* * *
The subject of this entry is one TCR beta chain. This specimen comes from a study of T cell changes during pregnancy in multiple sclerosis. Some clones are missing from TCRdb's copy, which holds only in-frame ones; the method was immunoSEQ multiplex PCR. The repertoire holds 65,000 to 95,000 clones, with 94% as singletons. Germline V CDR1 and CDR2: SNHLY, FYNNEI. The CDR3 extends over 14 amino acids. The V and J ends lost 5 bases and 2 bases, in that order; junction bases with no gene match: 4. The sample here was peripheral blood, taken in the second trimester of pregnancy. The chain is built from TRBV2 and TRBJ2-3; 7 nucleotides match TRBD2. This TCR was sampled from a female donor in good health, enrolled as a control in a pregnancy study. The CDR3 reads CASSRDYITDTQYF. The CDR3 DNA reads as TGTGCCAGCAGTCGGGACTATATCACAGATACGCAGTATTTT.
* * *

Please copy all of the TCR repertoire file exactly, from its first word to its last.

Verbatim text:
The subject of this entry is one TCR beta chain. This specimen comes from a study of T cell changes during pregnancy in multiple sclerosis. Some clones are missing from TCRdb's copy, which holds only in-frame ones; the method was immunoSEQ multiplex PCR. The repertoire holds 65,000 to 95,000 clones, with 94% as singletons. Germline V CDR1 and CDR2: SNHLY, FYNNEI. The CDR3 extends over 14 amino acids. The V and J ends lost 5 bases and 2 bases, in that order; junction bases with no gene match: 4. The sample here was peripheral blood, taken in the second trimester of pregnancy. The chain is built from TRBV2 and TRBJ2-3; 7 nucleotides match TRBD2. This TCR was sampled from a female donor in good health, enrolled as a control in a pregnancy study. The CDR3 reads CASSRDYITDTQYF. The CDR3 DNA reads as TGTGCCAGCAGTCGGGACTATATCACAGATACGCAGTATTTT.